The death of Ash Carter

A message from Dean Douglas Elmendorf

To the faculty, students, staff, and fellows of the Harvard Kennedy School,

It is with deep and profound sadness that I write to inform you that our colleague, teacher and friend Ash Carter passed away last night following a heart attack.

This loss is so sudden and so devastating.

I first met Ash Carter in 2016 at the Pentagon, when he was US Secretary of Defense, and we began our campaign to get him back to school after he left the Department of Defense. We were all honored when Ash join our faculty in 2017 as Belfer Professor of Technology and Global Affairs and Director of our Belfer Center for Science and International Affairs.

Ash Carter has been an important leader of the Kennedy School over the past five years – supporting faculty recruitment, helping to expand our technology and public policy program, creating a project called Technology and Public Purpose, and partnering with me in various collaborative endeavors. Ash was dedicated to our students: He said one of the main reasons he came back here was his Department of Defense experience of traveling overseas and being greeted with the greeting “Hello Professor Carter of his former students. So he wanted to come back and work. with more students, and he helped raise funds for scholarships. Ash was also a leader at Harvard more broadly. For example, he and Frank Doyle, the dean of Harvard’s Paulson School of Engineering and Applied Sciences, have organized a regular gathering of professors and others across Boston who think deeply about technology and society.

Ash Carter’s recent contributions to the Kennedy School are just a small part of the immense contributions he has made throughout his career here, a career that stretches back nearly 40 years. Ash earned a doctorate in theoretical physics at Oxford, but took a keen interest in politics. He started here as an assistant professor in 1984 and was tenured in 1988. He has taught many courses, mentored many future leaders, and helped develop our concentration in international and global affairs. Ash left the School for Public Service between 1993 and 1996 and again between 2010 and 2017 – and it was through this service that he became so well known and admired beyond our campus.

The United States and the world know Ash Carter for his lifelong efforts to serve this country, uphold this country’s best values, and build a safer world for all. Between 1993 and 1996, he served as Assistant Secretary of Defense for International Security Policy; one of his main activities in this role was the denuclearization of Ukraine, a topic he has been talking about a lot lately. From 2010 to 2017, he successively served as Under Secretary of Defense for Acquisition, Technology, and Logistics; Undersecretary of Defense; and Secretary of Defense.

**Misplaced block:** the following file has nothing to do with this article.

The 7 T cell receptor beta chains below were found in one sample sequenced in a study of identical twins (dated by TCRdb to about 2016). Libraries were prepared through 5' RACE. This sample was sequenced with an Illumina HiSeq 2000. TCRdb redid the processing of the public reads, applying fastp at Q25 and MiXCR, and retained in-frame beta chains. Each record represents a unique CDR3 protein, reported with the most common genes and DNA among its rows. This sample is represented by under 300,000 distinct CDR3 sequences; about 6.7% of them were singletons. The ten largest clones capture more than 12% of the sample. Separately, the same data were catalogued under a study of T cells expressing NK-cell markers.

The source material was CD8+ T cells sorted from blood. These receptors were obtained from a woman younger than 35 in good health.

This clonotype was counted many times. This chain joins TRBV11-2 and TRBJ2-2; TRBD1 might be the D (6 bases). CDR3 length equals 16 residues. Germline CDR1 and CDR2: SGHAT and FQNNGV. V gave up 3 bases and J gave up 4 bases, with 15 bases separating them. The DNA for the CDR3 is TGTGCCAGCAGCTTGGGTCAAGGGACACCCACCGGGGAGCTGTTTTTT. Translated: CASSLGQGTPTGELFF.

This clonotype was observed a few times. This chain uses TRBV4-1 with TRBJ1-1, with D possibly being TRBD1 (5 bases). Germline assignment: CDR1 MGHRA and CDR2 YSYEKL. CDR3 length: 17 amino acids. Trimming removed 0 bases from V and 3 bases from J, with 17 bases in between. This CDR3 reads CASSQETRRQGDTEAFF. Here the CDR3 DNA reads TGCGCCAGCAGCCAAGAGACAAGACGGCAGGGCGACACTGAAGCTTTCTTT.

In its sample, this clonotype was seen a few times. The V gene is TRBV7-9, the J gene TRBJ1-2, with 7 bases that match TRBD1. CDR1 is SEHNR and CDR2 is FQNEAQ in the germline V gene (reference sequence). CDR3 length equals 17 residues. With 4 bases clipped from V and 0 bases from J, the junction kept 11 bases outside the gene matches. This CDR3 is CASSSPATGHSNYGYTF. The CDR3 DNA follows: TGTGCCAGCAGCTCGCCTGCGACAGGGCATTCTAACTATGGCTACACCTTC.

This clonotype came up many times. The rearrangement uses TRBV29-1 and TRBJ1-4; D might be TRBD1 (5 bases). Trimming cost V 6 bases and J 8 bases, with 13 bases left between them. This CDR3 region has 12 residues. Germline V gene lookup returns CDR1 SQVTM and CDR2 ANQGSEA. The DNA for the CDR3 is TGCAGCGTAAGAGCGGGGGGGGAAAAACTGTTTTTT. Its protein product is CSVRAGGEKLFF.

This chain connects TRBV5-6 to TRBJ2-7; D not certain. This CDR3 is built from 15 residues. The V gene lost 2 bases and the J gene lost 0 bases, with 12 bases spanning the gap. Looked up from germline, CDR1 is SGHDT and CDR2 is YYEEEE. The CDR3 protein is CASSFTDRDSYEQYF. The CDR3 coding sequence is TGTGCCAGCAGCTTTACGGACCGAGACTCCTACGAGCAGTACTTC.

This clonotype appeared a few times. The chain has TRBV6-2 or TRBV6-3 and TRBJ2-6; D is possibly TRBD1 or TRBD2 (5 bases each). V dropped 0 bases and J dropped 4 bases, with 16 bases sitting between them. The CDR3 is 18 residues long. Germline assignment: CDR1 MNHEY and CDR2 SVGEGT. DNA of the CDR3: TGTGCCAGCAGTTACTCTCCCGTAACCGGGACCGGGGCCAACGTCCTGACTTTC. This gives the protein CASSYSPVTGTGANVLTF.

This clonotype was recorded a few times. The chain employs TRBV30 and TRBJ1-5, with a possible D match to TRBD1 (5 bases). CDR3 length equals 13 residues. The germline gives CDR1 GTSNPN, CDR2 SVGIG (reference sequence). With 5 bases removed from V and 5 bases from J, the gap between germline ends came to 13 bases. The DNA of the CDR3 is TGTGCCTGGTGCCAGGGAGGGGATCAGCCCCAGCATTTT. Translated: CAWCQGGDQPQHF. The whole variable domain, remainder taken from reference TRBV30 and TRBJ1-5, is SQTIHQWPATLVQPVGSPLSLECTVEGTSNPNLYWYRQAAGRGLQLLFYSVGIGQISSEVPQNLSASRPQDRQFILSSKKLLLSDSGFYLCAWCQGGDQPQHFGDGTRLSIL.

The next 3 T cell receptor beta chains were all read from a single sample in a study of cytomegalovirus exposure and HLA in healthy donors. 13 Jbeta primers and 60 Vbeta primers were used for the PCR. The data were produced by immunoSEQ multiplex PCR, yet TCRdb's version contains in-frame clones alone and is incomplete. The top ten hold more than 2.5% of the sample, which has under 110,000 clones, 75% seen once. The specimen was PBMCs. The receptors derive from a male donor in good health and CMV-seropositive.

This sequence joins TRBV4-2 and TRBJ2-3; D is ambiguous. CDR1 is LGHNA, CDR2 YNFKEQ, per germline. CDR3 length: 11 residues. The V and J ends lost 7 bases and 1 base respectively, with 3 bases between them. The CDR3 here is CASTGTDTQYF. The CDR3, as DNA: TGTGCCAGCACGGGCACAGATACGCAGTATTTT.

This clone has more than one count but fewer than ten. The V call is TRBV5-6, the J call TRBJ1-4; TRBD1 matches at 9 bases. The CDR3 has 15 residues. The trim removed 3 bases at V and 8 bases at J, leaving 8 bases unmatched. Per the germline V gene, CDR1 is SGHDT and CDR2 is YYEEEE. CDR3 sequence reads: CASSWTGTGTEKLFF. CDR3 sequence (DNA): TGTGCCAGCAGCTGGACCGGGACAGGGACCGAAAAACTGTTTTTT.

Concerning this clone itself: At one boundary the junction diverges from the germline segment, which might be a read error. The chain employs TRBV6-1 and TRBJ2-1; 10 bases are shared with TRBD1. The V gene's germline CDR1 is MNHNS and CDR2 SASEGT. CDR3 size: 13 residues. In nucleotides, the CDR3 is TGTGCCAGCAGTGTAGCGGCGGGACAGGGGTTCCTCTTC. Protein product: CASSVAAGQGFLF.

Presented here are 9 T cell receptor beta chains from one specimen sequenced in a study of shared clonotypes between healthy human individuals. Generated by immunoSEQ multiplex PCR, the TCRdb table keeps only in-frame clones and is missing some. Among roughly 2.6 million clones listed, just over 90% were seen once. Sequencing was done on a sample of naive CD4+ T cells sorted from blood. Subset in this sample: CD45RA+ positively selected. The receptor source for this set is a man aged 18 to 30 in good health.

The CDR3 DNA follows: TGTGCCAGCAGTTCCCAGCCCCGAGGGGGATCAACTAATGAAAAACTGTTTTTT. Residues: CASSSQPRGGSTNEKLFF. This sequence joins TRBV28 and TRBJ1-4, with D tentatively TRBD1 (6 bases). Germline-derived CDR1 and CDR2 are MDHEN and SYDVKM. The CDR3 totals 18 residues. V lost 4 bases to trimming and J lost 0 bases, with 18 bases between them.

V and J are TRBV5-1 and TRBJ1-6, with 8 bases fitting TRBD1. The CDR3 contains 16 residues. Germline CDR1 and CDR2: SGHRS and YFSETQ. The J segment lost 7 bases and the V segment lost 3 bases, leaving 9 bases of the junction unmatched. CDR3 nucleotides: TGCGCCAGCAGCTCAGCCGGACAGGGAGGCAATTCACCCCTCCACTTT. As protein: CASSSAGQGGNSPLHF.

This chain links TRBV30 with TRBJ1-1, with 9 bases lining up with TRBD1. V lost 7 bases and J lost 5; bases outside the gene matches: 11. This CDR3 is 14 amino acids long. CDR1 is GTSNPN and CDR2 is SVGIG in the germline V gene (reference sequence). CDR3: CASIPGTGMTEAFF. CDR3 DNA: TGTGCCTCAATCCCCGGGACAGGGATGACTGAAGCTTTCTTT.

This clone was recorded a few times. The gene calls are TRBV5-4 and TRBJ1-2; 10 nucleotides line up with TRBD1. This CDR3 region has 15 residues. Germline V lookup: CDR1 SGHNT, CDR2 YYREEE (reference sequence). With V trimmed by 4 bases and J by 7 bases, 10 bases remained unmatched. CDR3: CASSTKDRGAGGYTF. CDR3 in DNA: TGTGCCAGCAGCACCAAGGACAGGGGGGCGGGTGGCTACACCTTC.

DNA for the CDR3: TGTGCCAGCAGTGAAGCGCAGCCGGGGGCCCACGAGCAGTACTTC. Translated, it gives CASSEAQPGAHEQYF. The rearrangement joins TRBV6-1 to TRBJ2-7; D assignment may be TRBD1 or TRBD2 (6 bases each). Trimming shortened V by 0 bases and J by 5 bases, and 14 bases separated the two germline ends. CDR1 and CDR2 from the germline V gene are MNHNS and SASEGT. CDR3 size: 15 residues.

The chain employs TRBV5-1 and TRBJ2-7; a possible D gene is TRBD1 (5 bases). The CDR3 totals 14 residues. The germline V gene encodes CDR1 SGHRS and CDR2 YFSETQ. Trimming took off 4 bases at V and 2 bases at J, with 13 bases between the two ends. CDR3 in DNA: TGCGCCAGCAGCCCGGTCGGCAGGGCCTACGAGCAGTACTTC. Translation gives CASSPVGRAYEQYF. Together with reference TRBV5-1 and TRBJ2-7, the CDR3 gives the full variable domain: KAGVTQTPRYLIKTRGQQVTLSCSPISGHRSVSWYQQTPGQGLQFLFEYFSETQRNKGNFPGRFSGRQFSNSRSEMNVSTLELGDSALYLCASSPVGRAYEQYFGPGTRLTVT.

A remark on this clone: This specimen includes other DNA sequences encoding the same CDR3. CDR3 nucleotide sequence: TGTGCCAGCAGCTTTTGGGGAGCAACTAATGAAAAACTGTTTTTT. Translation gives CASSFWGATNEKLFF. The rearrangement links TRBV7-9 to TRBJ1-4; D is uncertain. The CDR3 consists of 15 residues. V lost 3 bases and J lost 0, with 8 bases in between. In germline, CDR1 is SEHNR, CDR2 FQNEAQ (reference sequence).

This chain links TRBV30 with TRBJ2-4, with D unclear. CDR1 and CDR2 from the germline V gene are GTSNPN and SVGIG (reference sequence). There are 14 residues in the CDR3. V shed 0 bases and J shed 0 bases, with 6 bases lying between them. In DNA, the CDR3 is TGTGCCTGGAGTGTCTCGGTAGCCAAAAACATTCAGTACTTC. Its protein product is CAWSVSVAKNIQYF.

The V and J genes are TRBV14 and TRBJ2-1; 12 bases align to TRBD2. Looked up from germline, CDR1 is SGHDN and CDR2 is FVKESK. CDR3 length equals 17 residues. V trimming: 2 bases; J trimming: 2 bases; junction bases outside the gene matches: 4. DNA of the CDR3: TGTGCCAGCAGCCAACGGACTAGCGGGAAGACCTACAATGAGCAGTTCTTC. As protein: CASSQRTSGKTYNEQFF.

As Secretary of Defense, Ash Carter supervised the military campaign against ISIL, an increased focus on the Asia-Pacific region, a new cyber strategy and a stronger NATO response to Russia. He paid particular attention to investments in technology, including the creation of technology hubs to connect the military with technology experts in the private sector. And he focused on improving the recruitment and retention of talented people, in part by opening all military positions to women without exception. In recent years, he has remained a very prominent public voice and private adviser on matters of national security and international relations.

Much more could – and should – be said about Ash Carter. We will find ways to share the views of the many people at the Kennedy School and beyond who knew Ash and worked with him. For my part, I would like to express my gratitude for his insight and wisdom, his unwavering commitment to trying to make the world a better place, his confidence that the Kennedy School can make a significant difference in the world, his generous spirit towards his students and his colleagues, and his warm and gracious friendship with me. I will miss him so much.

My thoughts are with Ash’s wife, Stephanie, and all of Ash’s family. Our thoughts and sympathies also go out to everyone who knew Ash, learned from him and worked with him. If you would like to speak to someone during this difficult time, please contact your Program Director (for students), your HR contact (for staff), the University Deans’ Office (for faculty) or the Advising Service and Harvard Mental Health (for all). When we have information about a memorial service, we will let you know.

With great sadness,
Doug

Douglas W. Elmendorf
Dean and Don K. Price Professor of Public Policy

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